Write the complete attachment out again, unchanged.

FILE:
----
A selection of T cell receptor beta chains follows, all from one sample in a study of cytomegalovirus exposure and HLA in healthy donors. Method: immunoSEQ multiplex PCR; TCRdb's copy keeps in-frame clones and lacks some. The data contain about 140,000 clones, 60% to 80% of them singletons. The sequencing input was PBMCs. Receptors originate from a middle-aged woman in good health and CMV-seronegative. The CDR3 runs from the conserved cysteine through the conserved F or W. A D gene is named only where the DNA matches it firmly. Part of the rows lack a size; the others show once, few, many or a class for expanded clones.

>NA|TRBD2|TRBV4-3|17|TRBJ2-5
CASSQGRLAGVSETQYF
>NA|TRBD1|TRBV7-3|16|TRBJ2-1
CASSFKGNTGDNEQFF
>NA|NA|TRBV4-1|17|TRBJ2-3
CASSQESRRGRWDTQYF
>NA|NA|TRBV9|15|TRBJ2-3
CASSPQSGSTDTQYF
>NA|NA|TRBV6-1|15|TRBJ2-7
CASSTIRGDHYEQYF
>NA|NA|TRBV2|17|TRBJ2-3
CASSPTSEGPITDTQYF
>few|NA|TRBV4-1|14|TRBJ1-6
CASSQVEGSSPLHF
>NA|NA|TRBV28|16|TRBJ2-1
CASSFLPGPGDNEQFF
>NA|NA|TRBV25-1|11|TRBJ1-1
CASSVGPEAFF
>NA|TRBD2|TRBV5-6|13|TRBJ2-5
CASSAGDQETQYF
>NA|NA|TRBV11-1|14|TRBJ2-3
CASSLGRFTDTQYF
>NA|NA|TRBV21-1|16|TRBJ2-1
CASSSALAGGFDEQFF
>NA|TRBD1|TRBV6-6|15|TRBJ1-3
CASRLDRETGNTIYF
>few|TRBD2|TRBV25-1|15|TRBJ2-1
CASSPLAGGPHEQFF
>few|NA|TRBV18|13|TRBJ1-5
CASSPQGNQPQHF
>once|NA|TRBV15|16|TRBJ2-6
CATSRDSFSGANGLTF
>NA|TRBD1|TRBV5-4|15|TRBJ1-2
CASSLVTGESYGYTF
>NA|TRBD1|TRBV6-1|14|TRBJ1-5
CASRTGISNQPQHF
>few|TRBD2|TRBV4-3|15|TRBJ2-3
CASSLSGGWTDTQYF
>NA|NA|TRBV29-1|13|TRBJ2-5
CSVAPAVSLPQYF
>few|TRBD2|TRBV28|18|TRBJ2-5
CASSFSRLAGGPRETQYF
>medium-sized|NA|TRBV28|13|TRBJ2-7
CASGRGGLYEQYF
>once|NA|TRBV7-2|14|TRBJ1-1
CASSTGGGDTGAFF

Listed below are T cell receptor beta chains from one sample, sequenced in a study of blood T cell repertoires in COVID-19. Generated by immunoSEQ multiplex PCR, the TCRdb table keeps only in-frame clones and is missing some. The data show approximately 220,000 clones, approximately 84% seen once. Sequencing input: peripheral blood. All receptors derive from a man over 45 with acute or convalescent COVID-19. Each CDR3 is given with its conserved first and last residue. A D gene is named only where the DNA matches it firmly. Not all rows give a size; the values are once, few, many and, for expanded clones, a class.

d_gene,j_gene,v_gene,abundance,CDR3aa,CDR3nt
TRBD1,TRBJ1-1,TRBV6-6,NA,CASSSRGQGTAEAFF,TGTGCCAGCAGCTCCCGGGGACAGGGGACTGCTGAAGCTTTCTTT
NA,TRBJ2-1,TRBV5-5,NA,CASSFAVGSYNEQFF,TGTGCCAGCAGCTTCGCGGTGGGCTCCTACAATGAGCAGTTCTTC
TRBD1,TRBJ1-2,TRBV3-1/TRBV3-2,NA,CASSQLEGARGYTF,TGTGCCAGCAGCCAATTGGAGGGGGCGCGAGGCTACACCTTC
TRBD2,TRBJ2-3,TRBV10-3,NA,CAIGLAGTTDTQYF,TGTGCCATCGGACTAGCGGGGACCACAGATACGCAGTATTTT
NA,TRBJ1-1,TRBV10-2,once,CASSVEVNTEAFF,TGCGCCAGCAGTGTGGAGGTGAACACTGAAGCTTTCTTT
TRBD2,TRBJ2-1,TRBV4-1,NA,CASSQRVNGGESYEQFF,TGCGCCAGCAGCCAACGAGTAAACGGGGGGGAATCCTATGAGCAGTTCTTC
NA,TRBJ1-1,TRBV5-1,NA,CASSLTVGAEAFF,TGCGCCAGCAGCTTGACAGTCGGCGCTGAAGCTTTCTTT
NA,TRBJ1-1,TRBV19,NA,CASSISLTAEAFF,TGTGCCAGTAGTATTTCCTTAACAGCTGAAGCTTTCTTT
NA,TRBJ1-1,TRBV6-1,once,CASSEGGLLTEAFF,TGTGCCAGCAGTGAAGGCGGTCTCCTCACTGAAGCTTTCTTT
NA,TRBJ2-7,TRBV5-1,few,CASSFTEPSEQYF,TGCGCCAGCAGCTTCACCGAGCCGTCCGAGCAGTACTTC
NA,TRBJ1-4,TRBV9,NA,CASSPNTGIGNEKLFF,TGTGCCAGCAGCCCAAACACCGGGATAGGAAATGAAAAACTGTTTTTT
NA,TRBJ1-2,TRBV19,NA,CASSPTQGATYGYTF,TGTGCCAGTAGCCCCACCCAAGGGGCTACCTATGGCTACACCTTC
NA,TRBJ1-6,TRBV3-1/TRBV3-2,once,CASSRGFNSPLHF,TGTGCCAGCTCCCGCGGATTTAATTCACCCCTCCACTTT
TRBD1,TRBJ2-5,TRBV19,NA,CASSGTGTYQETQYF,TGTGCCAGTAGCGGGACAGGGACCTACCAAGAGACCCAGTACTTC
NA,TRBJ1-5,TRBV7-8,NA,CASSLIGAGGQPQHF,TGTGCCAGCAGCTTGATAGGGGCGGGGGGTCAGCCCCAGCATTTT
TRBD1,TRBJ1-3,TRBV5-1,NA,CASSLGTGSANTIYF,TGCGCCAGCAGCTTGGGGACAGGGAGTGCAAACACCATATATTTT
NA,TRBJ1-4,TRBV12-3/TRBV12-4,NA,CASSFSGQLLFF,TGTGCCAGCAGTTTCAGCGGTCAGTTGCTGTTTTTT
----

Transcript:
A selection of T cell receptor beta chains follows, all from one sample in a study of cytomegalovirus exposure and HLA in healthy donors. Method: immunoSEQ multiplex PCR; TCRdb's copy keeps in-frame clones and lacks some. The data contain about 140,000 clones, 60% to 80% of them singletons. The sequencing input was PBMCs. Receptors originate from a middle-aged woman in good health and CMV-seronegative. The CDR3 runs from the conserved cysteine through the conserved F or W. A D gene is named only where the DNA matches it firmly. Part of the rows lack a size; the others show once, few, many or a class for expanded clones.

>NA|TRBD2|TRBV4-3|17|TRBJ2-5
CASSQGRLAGVSETQYF
>NA|TRBD1|TRBV7-3|16|TRBJ2-1
CASSFKGNTGDNEQFF
>NA|NA|TRBV4-1|17|TRBJ2-3
CASSQESRRGRWDTQYF
>NA|NA|TRBV9|15|TRBJ2-3
CASSPQSGSTDTQYF
>NA|NA|TRBV6-1|15|TRBJ2-7
CASSTIRGDHYEQYF
>NA|NA|TRBV2|17|TRBJ2-3
CASSPTSEGPITDTQYF
>few|NA|TRBV4-1|14|TRBJ1-6
CASSQVEGSSPLHF
>NA|NA|TRBV28|16|TRBJ2-1
CASSFLPGPGDNEQFF
>NA|NA|TRBV25-1|11|TRBJ1-1
CASSVGPEAFF
>NA|TRBD2|TRBV5-6|13|TRBJ2-5
CASSAGDQETQYF
>NA|NA|TRBV11-1|14|TRBJ2-3
CASSLGRFTDTQYF
>NA|NA|TRBV21-1|16|TRBJ2-1
CASSSALAGGFDEQFF
>NA|TRBD1|TRBV6-6|15|TRBJ1-3
CASRLDRETGNTIYF
>few|TRBD2|TRBV25-1|15|TRBJ2-1
CASSPLAGGPHEQFF
>few|NA|TRBV18|13|TRBJ1-5
CASSPQGNQPQHF
>once|NA|TRBV15|16|TRBJ2-6
CATSRDSFSGANGLTF
>NA|TRBD1|TRBV5-4|15|TRBJ1-2
CASSLVTGESYGYTF
>NA|TRBD1|TRBV6-1|14|TRBJ1-5
CASRTGISNQPQHF
>few|TRBD2|TRBV4-3|15|TRBJ2-3
CASSLSGGWTDTQYF
>NA|NA|TRBV29-1|13|TRBJ2-5
CSVAPAVSLPQYF
>few|TRBD2|TRBV28|18|TRBJ2-5
CASSFSRLAGGPRETQYF
>medium-sized|NA|TRBV28|13|TRBJ2-7
CASGRGGLYEQYF
>once|NA|TRBV7-2|14|TRBJ1-1
CASSTGGGDTGAFF

Listed below are T cell receptor beta chains from one sample, sequenced in a study of blood T cell repertoires in COVID-19. Generated by immunoSEQ multiplex PCR, the TCRdb table keeps only in-frame clones and is missing some. The data show approximately 220,000 clones, approximately 84% seen once. Sequencing input: peripheral blood. All receptors derive from a man over 45 with acute or convalescent COVID-19. Each CDR3 is given with its conserved first and last residue. A D gene is named only where the DNA matches it firmly. Not all rows give a size; the values are once, few, many and, for expanded clones, a class.

d_gene,j_gene,v_gene,abundance,CDR3aa,CDR3nt
TRBD1,TRBJ1-1,TRBV6-6,NA,CASSSRGQGTAEAFF,TGTGCCAGCAGCTCCCGGGGACAGGGGACTGCTGAAGCTTTCTTT
NA,TRBJ2-1,TRBV5-5,NA,CASSFAVGSYNEQFF,TGTGCCAGCAGCTTCGCGGTGGGCTCCTACAATGAGCAGTTCTTC
TRBD1,TRBJ1-2,TRBV3-1/TRBV3-2,NA,CASSQLEGARGYTF,TGTGCCAGCAGCCAATTGGAGGGGGCGCGAGGCTACACCTTC
TRBD2,TRBJ2-3,TRBV10-3,NA,CAIGLAGTTDTQYF,TGTGCCATCGGACTAGCGGGGACCACAGATACGCAGTATTTT
NA,TRBJ1-1,TRBV10-2,once,CASSVEVNTEAFF,TGCGCCAGCAGTGTGGAGGTGAACACTGAAGCTTTCTTT
TRBD2,TRBJ2-1,TRBV4-1,NA,CASSQRVNGGESYEQFF,TGCGCCAGCAGCCAACGAGTAAACGGGGGGGAATCCTATGAGCAGTTCTTC
NA,TRBJ1-1,TRBV5-1,NA,CASSLTVGAEAFF,TGCGCCAGCAGCTTGACAGTCGGCGCTGAAGCTTTCTTT
NA,TRBJ1-1,TRBV19,NA,CASSISLTAEAFF,TGTGCCAGTAGTATTTCCTTAACAGCTGAAGCTTTCTTT
NA,TRBJ1-1,TRBV6-1,once,CASSEGGLLTEAFF,TGTGCCAGCAGTGAAGGCGGTCTCCTCACTGAAGCTTTCTTT
NA,TRBJ2-7,TRBV5-1,few,CASSFTEPSEQYF,TGCGCCAGCAGCTTCACCGAGCCGTCCGAGCAGTACTTC
NA,TRBJ1-4,TRBV9,NA,CASSPNTGIGNEKLFF,TGTGCCAGCAGCCCAAACACCGGGATAGGAAATGAAAAACTGTTTTTT
NA,TRBJ1-2,TRBV19,NA,CASSPTQGATYGYTF,TGTGCCAGTAGCCCCACCCAAGGGGCTACCTATGGCTACACCTTC
NA,TRBJ1-6,TRBV3-1/TRBV3-2,once,CASSRGFNSPLHF,TGTGCCAGCTCCCGCGGATTTAATTCACCCCTCCACTTT
TRBD1,TRBJ2-5,TRBV19,NA,CASSGTGTYQETQYF,TGTGCCAGTAGCGGGACAGGGACCTACCAAGAGACCCAGTACTTC
NA,TRBJ1-5,TRBV7-8,NA,CASSLIGAGGQPQHF,TGTGCCAGCAGCTTGATAGGGGCGGGGGGTCAGCCCCAGCATTTT
TRBD1,TRBJ1-3,TRBV5-1,NA,CASSLGTGSANTIYF,TGCGCCAGCAGCTTGGGGACAGGGAGTGCAAACACCATATATTTT
NA,TRBJ1-4,TRBV12-3/TRBV12-4,NA,CASSFSGQLLFF,TGTGCCAGCAGTTTCAGCGGTCAGTTGCTGTTTTTT